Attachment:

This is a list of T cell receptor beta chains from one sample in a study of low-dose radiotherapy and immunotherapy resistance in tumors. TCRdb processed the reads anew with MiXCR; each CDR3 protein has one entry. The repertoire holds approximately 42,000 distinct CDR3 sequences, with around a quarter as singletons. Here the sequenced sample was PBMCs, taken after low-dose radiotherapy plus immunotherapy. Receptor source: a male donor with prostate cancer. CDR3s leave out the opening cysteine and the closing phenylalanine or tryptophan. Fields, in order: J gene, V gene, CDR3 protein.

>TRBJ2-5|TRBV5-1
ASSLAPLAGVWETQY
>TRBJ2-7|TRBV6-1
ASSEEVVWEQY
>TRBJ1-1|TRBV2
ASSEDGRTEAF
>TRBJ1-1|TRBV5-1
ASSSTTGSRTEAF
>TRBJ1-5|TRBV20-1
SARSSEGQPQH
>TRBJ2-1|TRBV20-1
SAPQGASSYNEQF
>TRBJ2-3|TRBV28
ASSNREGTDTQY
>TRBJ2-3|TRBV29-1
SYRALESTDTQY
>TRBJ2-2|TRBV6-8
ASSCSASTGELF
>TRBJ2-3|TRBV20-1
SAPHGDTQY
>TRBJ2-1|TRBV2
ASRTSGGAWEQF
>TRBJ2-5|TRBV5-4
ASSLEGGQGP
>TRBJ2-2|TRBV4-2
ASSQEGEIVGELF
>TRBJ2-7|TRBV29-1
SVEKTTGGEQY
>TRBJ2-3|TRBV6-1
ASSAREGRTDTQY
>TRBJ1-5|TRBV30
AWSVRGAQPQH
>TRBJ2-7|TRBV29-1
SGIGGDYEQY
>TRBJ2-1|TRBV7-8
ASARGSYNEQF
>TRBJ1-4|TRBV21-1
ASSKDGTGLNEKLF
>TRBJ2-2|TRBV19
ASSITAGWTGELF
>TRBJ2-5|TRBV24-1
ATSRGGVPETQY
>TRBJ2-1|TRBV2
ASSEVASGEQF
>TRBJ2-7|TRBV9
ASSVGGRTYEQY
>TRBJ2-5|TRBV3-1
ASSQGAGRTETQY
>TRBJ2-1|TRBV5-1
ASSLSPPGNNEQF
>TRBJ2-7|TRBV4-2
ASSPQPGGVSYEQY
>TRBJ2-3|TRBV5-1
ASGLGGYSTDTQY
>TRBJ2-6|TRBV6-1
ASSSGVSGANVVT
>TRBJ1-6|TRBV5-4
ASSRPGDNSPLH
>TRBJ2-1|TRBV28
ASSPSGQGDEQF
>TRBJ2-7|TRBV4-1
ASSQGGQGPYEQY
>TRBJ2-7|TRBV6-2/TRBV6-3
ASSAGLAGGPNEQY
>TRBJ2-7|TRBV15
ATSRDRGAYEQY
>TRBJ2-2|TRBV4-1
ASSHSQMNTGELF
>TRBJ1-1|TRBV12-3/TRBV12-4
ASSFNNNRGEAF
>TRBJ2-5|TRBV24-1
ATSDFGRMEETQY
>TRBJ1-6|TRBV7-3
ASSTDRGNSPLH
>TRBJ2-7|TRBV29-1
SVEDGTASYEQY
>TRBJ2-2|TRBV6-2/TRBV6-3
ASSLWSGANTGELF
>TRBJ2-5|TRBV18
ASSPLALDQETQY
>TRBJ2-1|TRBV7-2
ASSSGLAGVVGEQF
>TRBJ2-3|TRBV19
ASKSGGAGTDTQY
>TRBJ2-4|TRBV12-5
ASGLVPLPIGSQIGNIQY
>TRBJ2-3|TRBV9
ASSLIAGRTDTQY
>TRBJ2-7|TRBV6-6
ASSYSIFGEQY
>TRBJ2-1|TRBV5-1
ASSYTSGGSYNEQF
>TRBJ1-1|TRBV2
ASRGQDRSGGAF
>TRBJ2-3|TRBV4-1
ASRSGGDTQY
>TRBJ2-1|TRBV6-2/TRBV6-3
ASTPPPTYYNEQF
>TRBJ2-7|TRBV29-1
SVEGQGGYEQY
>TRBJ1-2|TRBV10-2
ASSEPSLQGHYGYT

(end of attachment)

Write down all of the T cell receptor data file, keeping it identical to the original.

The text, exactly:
This is a list of T cell receptor beta chains from one sample in a study of low-dose radiotherapy and immunotherapy resistance in tumors. TCRdb processed the reads anew with MiXCR; each CDR3 protein has one entry. The repertoire holds approximately 42,000 distinct CDR3 sequences, with around a quarter as singletons. Here the sequenced sample was PBMCs, taken after low-dose radiotherapy plus immunotherapy. Receptor source: a male donor with prostate cancer. CDR3s leave out the opening cysteine and the closing phenylalanine or tryptophan. Fields, in order: J gene, V gene, CDR3 protein.

>TRBJ2-5|TRBV5-1
ASSLAPLAGVWETQY
>TRBJ2-7|TRBV6-1
ASSEEVVWEQY
>TRBJ1-1|TRBV2
ASSEDGRTEAF
>TRBJ1-1|TRBV5-1
ASSSTTGSRTEAF
>TRBJ1-5|TRBV20-1
SARSSEGQPQH
>TRBJ2-1|TRBV20-1
SAPQGASSYNEQF
>TRBJ2-3|TRBV28
ASSNREGTDTQY
>TRBJ2-3|TRBV29-1
SYRALESTDTQY
>TRBJ2-2|TRBV6-8
ASSCSASTGELF
>TRBJ2-3|TRBV20-1
SAPHGDTQY
>TRBJ2-1|TRBV2
ASRTSGGAWEQF
>TRBJ2-5|TRBV5-4
ASSLEGGQGP
>TRBJ2-2|TRBV4-2
ASSQEGEIVGELF
>TRBJ2-7|TRBV29-1
SVEKTTGGEQY
>TRBJ2-3|TRBV6-1
ASSAREGRTDTQY
>TRBJ1-5|TRBV30
AWSVRGAQPQH
>TRBJ2-7|TRBV29-1
SGIGGDYEQY
>TRBJ2-1|TRBV7-8
ASARGSYNEQF
>TRBJ1-4|TRBV21-1
ASSKDGTGLNEKLF
>TRBJ2-2|TRBV19
ASSITAGWTGELF
>TRBJ2-5|TRBV24-1
ATSRGGVPETQY
>TRBJ2-1|TRBV2
ASSEVASGEQF
>TRBJ2-7|TRBV9
ASSVGGRTYEQY
>TRBJ2-5|TRBV3-1
ASSQGAGRTETQY
>TRBJ2-1|TRBV5-1
ASSLSPPGNNEQF
>TRBJ2-7|TRBV4-2
ASSPQPGGVSYEQY
>TRBJ2-3|TRBV5-1
ASGLGGYSTDTQY
>TRBJ2-6|TRBV6-1
ASSSGVSGANVVT
>TRBJ1-6|TRBV5-4
ASSRPGDNSPLH
>TRBJ2-1|TRBV28
ASSPSGQGDEQF
>TRBJ2-7|TRBV4-1
ASSQGGQGPYEQY
>TRBJ2-7|TRBV6-2/TRBV6-3
ASSAGLAGGPNEQY
>TRBJ2-7|TRBV15
ATSRDRGAYEQY
>TRBJ2-2|TRBV4-1
ASSHSQMNTGELF
>TRBJ1-1|TRBV12-3/TRBV12-4
ASSFNNNRGEAF
>TRBJ2-5|TRBV24-1
ATSDFGRMEETQY
>TRBJ1-6|TRBV7-3
ASSTDRGNSPLH
>TRBJ2-7|TRBV29-1
SVEDGTASYEQY
>TRBJ2-2|TRBV6-2/TRBV6-3
ASSLWSGANTGELF
>TRBJ2-5|TRBV18
ASSPLALDQETQY
>TRBJ2-1|TRBV7-2
ASSSGLAGVVGEQF
>TRBJ2-3|TRBV19
ASKSGGAGTDTQY
>TRBJ2-4|TRBV12-5
ASGLVPLPIGSQIGNIQY
>TRBJ2-3|TRBV9
ASSLIAGRTDTQY
>TRBJ2-7|TRBV6-6
ASSYSIFGEQY
>TRBJ2-1|TRBV5-1
ASSYTSGGSYNEQF
>TRBJ1-1|TRBV2
ASRGQDRSGGAF
>TRBJ2-3|TRBV4-1
ASRSGGDTQY
>TRBJ2-1|TRBV6-2/TRBV6-3
ASTPPPTYYNEQF
>TRBJ2-7|TRBV29-1
SVEGQGGYEQY
>TRBJ1-2|TRBV10-2
ASSEPSLQGHYGYT